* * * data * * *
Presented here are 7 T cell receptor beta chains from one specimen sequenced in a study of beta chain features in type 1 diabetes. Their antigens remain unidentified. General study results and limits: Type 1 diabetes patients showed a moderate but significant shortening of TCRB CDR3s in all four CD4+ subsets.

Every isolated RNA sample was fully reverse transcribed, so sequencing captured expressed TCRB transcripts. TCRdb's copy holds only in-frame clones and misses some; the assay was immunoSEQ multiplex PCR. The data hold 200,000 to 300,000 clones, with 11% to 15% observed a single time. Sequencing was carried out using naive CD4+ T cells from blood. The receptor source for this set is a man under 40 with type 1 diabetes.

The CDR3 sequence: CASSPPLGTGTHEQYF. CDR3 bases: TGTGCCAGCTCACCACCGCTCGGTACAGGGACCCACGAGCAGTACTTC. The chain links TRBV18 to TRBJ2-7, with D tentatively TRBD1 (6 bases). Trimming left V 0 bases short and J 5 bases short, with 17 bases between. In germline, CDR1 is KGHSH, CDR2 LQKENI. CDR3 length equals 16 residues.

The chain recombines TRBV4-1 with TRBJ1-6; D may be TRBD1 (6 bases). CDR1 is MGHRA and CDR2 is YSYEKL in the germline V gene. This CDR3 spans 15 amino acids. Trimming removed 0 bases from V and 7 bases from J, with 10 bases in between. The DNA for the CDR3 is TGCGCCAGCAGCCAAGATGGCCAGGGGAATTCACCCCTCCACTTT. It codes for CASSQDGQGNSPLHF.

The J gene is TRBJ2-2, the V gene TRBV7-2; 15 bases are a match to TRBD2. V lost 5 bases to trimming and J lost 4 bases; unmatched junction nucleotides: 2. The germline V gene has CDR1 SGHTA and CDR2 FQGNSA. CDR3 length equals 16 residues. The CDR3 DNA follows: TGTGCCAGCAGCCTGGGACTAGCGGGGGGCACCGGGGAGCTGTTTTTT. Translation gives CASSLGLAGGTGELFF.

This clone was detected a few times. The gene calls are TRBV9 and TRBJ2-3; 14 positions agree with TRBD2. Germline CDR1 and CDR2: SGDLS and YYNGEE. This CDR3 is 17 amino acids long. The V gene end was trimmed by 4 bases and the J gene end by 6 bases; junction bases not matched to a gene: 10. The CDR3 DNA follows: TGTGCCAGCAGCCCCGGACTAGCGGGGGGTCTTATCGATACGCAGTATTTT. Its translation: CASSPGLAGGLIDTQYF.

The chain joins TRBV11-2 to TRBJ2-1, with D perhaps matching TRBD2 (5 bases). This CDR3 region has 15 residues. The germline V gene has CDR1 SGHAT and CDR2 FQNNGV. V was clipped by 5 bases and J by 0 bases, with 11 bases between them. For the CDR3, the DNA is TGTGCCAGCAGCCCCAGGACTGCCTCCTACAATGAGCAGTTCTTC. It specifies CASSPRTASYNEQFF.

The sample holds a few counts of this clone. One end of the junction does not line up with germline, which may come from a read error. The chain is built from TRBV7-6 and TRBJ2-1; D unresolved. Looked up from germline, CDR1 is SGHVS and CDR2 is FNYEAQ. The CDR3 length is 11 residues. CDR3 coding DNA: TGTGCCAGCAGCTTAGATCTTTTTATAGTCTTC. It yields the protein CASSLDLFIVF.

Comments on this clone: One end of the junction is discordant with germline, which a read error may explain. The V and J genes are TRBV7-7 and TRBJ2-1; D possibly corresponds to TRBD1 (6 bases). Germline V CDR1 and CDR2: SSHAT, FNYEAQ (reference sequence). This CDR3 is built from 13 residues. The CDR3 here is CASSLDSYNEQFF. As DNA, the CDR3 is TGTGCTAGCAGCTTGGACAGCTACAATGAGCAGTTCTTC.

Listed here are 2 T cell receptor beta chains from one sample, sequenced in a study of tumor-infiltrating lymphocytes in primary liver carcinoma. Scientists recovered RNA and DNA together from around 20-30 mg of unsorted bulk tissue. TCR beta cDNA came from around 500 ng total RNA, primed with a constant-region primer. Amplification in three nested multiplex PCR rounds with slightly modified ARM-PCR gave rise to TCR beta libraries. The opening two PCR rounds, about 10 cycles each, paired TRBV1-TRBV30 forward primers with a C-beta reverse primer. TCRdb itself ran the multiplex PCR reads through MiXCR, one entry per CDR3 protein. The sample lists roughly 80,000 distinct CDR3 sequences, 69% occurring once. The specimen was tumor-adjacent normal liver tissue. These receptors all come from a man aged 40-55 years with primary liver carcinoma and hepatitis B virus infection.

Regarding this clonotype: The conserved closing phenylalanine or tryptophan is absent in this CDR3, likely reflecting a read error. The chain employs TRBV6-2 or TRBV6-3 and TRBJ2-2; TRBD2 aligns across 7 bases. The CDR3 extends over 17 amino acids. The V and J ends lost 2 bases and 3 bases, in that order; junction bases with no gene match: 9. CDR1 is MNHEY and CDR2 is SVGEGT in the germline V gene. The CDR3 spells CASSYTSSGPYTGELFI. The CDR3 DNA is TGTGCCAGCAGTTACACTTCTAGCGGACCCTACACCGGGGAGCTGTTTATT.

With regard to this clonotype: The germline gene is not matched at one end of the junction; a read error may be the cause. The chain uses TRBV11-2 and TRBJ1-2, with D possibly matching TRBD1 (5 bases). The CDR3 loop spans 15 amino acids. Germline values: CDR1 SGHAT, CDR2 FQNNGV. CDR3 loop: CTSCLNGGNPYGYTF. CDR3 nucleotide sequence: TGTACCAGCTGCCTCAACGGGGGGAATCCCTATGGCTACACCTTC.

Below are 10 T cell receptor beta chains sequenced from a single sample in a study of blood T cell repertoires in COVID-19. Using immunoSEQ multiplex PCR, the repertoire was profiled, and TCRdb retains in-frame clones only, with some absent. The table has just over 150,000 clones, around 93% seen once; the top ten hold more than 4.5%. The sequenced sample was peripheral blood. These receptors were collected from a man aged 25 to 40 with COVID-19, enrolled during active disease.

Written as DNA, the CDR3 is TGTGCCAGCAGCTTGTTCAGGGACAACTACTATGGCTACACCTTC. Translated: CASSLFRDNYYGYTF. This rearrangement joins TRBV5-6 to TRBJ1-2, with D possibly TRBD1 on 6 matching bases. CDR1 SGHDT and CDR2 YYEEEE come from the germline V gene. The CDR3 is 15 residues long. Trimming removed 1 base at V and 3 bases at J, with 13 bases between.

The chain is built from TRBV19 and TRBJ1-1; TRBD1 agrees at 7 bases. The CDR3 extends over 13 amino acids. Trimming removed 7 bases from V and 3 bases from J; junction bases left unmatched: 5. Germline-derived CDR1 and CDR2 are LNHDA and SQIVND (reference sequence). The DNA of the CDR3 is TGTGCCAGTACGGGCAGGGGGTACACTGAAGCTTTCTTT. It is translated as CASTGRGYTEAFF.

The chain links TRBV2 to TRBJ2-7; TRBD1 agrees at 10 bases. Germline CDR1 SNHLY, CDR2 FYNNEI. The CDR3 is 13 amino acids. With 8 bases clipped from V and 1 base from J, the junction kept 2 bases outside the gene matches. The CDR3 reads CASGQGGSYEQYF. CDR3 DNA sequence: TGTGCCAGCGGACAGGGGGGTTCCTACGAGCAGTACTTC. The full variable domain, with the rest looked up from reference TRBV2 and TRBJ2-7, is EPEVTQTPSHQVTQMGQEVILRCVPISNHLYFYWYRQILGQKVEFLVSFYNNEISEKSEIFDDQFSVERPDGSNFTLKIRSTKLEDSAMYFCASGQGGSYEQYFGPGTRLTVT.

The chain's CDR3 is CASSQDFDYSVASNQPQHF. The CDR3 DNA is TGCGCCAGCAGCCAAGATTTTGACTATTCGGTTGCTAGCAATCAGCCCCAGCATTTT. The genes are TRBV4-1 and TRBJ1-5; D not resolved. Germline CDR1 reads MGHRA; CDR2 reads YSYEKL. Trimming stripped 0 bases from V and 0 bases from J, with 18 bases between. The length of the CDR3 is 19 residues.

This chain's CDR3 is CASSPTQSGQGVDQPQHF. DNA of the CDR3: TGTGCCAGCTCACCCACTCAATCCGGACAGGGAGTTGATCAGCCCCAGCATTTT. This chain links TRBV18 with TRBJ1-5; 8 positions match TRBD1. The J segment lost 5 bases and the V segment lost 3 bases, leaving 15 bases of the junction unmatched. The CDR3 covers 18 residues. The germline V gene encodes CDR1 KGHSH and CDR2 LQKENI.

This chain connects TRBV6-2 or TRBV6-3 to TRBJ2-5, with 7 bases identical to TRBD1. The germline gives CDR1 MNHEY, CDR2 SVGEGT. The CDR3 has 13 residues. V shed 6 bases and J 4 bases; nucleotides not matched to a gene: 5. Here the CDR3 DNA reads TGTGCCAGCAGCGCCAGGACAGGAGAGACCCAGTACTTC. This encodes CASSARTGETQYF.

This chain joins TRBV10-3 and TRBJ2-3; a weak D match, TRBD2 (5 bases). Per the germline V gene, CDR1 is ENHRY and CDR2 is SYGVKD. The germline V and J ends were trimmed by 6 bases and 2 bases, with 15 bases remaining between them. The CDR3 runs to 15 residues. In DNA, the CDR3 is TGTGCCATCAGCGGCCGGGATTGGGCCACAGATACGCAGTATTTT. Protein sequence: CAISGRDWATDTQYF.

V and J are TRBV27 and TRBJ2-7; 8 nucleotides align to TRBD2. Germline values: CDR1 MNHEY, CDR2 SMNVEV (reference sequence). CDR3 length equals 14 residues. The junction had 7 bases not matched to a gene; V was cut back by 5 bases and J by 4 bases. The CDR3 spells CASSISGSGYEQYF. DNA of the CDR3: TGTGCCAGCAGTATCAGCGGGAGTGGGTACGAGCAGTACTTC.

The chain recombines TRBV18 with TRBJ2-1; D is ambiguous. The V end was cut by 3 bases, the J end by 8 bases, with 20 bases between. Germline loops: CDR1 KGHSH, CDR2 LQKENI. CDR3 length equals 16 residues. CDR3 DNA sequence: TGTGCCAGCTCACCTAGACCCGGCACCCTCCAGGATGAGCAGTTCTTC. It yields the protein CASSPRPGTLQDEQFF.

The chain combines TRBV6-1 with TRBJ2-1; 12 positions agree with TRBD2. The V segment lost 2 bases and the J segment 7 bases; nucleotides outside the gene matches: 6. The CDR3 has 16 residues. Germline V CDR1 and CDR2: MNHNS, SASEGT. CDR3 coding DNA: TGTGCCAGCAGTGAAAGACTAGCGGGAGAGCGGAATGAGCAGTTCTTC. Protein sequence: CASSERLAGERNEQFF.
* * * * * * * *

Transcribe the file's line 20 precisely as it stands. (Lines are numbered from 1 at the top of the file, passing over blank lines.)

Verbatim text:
This chain joins TRBV10-3 and TRBJ2-3; a weak D match, TRBD2 (5 bases). Per the germline V gene, CDR1 is ENHRY and CDR2 is SYGVKD. The germline V and J ends were trimmed by 6 bases and 2 bases, with 15 bases remaining between them. The CDR3 runs to 15 residues. In DNA, the CDR3 is TGTGCCATCAGCGGCCGGGATTGGGCCACAGATACGCAGTATTTT. Protein sequence: CAISGRDWATDTQYF.